Saturday, January 22, 2000

No more train delays down the road


Plans drawn for running tracks over Ohio 747

BY SARA J. BENNETT
The Cincinnati Enquirer

        SPRINGDALE — Relief is on the way for motorists stuck in traffic while trains cross busy Ohio 747.

        Plans are being finalized to widen the road, lower it, and run it underneath the CSX Railroad tracks just north of Interstate 275.

        The project means fewer delays for the 35,000 vehicles that travel Ohio 747 each day. It also means a safer commute for folks who live or work in Springdale and Butler County, thanks to an easier traffic flow on and off I-275.

        “We have a very active railroad system ... crossing a major arterial roadway that has, on its own, a very high traffic volume,” Springdale City Administrator Cecil Osborn said. “We have a bottleneck situation that is clearly a safety issue.”

        The project is still a long way from its estimated December 2003 completion. But David Emerick, a project manager with CDS Associates Inc., gave City Council an update this week on plans both for the finished product as well as traffic maintenance during construction.

        When finished, a section of Ohio 747 will have been lowered about 20 feet and run underneath a bridge carrying CSX's two tracks, he said.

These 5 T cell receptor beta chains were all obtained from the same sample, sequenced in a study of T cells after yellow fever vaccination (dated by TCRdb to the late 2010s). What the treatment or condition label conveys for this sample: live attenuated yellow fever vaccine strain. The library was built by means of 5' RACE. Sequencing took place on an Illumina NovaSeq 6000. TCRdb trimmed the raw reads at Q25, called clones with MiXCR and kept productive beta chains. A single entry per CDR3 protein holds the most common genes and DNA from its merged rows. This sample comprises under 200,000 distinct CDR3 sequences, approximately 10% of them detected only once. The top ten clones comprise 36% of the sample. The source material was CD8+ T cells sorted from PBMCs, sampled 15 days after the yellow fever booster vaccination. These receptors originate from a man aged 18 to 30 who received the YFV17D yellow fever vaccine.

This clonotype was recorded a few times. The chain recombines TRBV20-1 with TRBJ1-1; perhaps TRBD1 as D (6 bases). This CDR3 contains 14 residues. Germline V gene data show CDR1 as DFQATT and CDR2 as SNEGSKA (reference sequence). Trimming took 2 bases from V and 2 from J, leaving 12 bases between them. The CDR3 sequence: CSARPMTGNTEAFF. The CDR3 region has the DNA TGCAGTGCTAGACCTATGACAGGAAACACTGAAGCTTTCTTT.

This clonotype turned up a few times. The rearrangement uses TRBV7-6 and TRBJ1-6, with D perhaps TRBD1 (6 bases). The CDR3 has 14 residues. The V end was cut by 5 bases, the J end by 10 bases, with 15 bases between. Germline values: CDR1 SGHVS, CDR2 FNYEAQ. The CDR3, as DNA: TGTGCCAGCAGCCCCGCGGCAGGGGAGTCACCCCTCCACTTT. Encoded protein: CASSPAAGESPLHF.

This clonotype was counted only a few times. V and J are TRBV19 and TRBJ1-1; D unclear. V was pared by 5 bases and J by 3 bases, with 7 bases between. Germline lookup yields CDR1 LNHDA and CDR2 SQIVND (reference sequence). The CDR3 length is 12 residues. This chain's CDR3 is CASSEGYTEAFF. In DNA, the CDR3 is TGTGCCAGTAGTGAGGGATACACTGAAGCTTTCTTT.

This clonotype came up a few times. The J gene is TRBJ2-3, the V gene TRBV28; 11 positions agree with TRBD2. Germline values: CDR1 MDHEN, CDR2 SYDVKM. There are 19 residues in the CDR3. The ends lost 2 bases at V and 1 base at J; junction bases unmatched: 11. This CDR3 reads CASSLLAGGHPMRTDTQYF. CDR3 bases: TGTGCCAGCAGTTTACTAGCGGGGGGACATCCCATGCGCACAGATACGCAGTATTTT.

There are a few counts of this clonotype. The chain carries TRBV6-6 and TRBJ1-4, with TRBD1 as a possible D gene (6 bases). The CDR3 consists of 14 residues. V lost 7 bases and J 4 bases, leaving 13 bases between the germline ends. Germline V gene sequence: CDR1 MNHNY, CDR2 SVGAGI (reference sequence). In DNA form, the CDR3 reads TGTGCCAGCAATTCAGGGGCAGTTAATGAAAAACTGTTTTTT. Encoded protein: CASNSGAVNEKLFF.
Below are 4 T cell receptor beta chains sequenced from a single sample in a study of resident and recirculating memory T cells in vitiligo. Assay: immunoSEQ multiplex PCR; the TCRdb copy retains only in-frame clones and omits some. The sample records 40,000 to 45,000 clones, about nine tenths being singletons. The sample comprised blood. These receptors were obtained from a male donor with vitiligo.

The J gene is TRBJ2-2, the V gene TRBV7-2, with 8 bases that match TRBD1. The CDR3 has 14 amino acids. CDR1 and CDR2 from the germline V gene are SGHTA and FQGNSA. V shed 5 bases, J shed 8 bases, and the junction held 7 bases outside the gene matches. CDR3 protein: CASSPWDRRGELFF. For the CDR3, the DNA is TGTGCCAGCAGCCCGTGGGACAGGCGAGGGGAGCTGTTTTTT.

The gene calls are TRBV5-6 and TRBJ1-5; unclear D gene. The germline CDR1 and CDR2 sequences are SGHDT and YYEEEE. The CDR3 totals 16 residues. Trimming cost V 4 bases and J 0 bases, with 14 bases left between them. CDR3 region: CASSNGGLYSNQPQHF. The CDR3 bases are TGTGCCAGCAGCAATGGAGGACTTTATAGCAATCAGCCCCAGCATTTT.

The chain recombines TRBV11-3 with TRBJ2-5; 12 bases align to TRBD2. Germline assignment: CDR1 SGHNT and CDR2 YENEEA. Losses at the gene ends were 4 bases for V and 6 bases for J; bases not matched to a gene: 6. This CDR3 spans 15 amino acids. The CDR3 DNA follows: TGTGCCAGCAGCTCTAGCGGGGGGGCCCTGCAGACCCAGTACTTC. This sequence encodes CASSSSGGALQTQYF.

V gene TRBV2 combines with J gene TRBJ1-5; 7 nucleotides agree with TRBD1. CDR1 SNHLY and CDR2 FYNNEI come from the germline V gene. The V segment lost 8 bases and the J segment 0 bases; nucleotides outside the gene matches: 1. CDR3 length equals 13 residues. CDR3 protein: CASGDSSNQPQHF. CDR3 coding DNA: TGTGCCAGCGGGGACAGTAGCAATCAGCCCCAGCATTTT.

Ohio 747 also will be widened to three lanes northbound and southbound from Progress Place to Crescentville Road. There will be an additional center turn lane.

        Other plans include widening the westbound I-275 off-ramp to southbound Ohio 747 to create double right-turn lanes, and placing a traffic signal at the end of the ramp to help reduce crashes, Mr. Emerick said.

        While construction is under way, a temporary new section of Ohio 747 just east of the current road will carry traffic past the project. A portion of railroad track also will be moved to the north to make room for bridge construction.

        Final plans for the entire project will be presented to the Ohio Department of Transportation (ODOT) in June, Mr. Emerick said. At that point, a more concrete cost estimate will be developed.

        Right now, the Ohio-Kentucky-Indiana Regional Council of Governments (OKI) has budgeted $8.8 million, Mr. Emerick said.

        Money for the project will come from ODOT, OKI and city funds. Construction is expected to begin in November 2001.

       



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